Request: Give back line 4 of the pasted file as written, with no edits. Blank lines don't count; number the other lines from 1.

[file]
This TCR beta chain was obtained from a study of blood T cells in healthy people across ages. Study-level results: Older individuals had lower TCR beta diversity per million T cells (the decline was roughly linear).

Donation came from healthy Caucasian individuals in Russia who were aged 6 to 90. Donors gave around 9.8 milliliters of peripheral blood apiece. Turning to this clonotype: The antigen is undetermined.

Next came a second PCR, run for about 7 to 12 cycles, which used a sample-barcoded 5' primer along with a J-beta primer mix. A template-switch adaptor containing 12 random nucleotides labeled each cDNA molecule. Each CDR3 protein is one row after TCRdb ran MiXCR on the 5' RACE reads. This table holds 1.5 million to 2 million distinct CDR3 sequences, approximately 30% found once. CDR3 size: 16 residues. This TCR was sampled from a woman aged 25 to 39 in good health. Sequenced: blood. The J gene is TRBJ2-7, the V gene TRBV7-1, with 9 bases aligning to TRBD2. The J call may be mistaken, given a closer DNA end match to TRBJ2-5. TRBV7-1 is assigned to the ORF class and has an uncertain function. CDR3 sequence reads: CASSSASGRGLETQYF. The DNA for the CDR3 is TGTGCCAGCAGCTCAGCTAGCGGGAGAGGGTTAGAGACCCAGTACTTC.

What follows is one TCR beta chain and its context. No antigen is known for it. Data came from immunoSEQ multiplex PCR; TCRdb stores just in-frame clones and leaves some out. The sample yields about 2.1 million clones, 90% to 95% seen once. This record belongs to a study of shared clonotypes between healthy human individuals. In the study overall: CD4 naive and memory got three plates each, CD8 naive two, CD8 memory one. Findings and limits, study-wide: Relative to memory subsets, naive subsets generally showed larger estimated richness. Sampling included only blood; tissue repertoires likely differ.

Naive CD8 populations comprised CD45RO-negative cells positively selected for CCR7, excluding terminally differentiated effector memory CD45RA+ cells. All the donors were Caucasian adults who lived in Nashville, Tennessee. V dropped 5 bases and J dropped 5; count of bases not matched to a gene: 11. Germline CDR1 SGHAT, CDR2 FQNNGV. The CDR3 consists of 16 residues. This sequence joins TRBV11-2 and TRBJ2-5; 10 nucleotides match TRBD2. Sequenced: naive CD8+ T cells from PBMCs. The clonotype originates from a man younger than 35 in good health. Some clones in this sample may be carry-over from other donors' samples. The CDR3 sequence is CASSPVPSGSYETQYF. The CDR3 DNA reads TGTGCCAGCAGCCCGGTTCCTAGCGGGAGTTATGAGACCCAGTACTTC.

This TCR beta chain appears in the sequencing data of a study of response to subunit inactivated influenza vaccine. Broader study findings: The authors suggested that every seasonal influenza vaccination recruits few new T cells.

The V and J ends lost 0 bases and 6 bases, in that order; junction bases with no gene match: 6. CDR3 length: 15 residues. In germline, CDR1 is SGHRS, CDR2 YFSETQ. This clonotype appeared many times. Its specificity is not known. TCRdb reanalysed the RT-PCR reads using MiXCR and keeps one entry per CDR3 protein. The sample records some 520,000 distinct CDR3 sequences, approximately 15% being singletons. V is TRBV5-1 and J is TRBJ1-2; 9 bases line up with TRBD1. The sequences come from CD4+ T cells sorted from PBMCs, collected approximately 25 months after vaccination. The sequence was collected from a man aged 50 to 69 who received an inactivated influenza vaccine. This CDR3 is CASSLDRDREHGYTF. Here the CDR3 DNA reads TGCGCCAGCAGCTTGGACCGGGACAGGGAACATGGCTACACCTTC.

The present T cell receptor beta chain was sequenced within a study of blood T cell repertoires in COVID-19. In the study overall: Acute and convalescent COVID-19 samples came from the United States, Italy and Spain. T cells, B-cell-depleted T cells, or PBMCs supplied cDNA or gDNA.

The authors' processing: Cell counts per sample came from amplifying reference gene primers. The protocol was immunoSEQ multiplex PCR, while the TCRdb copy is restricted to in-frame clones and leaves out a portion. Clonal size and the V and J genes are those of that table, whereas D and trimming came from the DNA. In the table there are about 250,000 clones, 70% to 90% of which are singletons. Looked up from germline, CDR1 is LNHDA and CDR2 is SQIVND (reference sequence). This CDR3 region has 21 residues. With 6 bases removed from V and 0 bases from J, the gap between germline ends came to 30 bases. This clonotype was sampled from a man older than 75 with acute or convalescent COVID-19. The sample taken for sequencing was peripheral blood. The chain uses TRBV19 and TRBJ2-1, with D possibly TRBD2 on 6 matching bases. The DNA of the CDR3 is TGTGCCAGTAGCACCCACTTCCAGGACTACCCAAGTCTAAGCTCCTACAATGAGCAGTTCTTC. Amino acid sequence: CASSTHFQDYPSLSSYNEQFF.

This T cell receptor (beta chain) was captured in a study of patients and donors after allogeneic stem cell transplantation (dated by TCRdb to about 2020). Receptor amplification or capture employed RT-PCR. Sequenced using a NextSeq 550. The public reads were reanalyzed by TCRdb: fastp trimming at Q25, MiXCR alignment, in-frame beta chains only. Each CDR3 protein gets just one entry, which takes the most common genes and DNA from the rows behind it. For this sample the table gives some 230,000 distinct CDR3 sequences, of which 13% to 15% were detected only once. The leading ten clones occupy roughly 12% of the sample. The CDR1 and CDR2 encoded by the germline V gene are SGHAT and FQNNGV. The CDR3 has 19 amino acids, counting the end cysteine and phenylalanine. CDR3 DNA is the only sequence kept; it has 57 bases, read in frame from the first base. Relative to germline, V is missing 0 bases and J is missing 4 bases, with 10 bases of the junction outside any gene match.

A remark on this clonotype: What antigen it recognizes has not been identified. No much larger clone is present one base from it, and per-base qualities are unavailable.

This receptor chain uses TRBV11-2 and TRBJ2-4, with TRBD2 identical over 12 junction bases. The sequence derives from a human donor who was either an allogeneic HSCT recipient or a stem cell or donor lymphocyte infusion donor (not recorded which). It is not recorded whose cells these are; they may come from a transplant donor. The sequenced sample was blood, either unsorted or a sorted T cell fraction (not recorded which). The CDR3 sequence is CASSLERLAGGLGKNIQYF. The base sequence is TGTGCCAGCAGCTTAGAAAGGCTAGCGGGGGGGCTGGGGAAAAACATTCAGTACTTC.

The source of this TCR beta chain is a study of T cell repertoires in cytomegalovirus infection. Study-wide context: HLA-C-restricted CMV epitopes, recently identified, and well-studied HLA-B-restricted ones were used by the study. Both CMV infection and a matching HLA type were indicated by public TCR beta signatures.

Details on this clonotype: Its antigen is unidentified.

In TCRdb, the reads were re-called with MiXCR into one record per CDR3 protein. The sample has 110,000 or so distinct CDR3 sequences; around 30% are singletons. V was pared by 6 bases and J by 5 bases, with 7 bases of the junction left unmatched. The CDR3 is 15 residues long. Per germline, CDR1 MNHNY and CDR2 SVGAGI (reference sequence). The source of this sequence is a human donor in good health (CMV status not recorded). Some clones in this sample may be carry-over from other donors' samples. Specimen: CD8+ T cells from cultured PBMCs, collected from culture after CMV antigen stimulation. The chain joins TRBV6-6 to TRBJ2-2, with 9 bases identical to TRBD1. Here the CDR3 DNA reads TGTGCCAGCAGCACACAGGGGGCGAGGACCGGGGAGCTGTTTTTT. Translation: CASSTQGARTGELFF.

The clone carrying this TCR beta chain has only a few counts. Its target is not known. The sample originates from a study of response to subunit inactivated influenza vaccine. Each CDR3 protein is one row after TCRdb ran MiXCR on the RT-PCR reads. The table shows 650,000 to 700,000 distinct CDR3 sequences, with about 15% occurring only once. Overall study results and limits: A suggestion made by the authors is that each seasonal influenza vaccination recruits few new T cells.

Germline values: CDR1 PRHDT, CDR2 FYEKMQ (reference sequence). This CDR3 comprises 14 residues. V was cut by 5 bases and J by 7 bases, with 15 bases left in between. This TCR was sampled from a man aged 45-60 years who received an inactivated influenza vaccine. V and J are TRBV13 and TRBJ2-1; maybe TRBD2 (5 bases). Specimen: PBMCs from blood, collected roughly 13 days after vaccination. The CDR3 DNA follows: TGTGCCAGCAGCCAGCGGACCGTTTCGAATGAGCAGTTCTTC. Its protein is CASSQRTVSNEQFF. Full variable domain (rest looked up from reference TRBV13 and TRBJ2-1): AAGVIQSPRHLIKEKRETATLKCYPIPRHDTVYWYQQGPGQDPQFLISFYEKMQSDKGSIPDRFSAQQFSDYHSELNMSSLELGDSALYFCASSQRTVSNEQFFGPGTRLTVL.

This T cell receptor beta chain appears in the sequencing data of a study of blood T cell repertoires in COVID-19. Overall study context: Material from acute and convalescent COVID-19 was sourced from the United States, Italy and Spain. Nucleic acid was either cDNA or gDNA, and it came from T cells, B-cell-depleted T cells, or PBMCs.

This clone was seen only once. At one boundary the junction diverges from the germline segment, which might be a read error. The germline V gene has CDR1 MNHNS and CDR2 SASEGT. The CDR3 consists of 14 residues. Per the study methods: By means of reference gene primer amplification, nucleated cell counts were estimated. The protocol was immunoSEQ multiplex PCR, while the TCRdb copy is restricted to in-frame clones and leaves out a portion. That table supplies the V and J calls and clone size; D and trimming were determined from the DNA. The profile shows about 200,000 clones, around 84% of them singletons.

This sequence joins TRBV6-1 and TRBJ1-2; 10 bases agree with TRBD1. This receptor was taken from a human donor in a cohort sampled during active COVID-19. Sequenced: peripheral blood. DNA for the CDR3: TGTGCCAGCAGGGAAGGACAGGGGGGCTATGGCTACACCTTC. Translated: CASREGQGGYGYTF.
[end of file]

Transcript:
What follows is one TCR beta chain and its context. No antigen is known for it. Data came from immunoSEQ multiplex PCR; TCRdb stores just in-frame clones and leaves some out. The sample yields about 2.1 million clones, 90% to 95% seen once. This record belongs to a study of shared clonotypes between healthy human individuals. In the study overall: CD4 naive and memory got three plates each, CD8 naive two, CD8 memory one. Findings and limits, study-wide: Relative to memory subsets, naive subsets generally showed larger estimated richness. Sampling included only blood; tissue repertoires likely differ.